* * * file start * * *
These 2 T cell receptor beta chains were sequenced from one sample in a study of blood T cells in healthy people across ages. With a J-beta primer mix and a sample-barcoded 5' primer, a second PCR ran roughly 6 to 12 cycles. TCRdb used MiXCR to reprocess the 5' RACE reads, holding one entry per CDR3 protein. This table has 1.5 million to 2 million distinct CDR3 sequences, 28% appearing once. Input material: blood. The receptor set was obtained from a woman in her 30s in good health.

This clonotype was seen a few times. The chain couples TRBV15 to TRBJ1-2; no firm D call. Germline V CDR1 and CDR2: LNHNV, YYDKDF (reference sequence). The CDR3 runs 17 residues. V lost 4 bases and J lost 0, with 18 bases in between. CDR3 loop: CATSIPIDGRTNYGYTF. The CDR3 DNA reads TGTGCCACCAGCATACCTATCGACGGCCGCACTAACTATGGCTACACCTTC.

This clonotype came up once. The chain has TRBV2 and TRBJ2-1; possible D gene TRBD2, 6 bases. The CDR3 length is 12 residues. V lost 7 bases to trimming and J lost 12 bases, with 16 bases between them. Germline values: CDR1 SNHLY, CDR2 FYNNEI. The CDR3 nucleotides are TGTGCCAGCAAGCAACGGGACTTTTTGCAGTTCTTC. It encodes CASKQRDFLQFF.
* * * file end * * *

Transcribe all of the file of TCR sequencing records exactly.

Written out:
These 2 T cell receptor beta chains were sequenced from one sample in a study of blood T cells in healthy people across ages. With a J-beta primer mix and a sample-barcoded 5' primer, a second PCR ran roughly 6 to 12 cycles. TCRdb used MiXCR to reprocess the 5' RACE reads, holding one entry per CDR3 protein. This table has 1.5 million to 2 million distinct CDR3 sequences, 28% appearing once. Input material: blood. The receptor set was obtained from a woman in her 30s in good health.

This clonotype was seen a few times. The chain couples TRBV15 to TRBJ1-2; no firm D call. Germline V CDR1 and CDR2: LNHNV, YYDKDF (reference sequence). The CDR3 runs 17 residues. V lost 4 bases and J lost 0, with 18 bases in between. CDR3 loop: CATSIPIDGRTNYGYTF. The CDR3 DNA reads TGTGCCACCAGCATACCTATCGACGGCCGCACTAACTATGGCTACACCTTC.

This clonotype came up once. The chain has TRBV2 and TRBJ2-1; possible D gene TRBD2, 6 bases. The CDR3 length is 12 residues. V lost 7 bases to trimming and J lost 12 bases, with 16 bases between them. Germline values: CDR1 SNHLY, CDR2 FYNNEI. The CDR3 nucleotides are TGTGCCAGCAAGCAACGGGACTTTTTGCAGTTCTTC. It encodes CASKQRDFLQFF.